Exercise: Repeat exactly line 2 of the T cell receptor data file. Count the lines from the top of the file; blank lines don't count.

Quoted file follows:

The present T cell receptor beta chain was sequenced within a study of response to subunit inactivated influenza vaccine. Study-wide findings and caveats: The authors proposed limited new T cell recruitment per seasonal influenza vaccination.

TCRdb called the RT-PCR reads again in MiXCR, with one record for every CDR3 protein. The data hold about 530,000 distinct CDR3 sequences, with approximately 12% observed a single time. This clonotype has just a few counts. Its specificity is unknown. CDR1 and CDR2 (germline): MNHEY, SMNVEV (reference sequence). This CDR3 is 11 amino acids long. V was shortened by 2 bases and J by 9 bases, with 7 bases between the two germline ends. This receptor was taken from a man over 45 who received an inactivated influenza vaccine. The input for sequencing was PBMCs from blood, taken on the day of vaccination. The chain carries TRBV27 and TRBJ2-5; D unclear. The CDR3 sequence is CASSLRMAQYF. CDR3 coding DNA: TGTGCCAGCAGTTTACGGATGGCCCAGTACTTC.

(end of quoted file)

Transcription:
TCRdb called the RT-PCR reads again in MiXCR, with one record for every CDR3 protein. The data hold about 530,000 distinct CDR3 sequences, with approximately 12% observed a single time. This clonotype has just a few counts. Its specificity is unknown. CDR1 and CDR2 (germline): MNHEY, SMNVEV (reference sequence). This CDR3 is 11 amino acids long. V was shortened by 2 bases and J by 9 bases, with 7 bases between the two germline ends. This receptor was taken from a man over 45 who received an inactivated influenza vaccine. The input for sequencing was PBMCs from blood, taken on the day of vaccination. The chain carries TRBV27 and TRBJ2-5; D unclear. The CDR3 sequence is CASSLRMAQYF. CDR3 coding DNA: TGTGCCAGCAGTTTACGGATGGCCCAGTACTTC.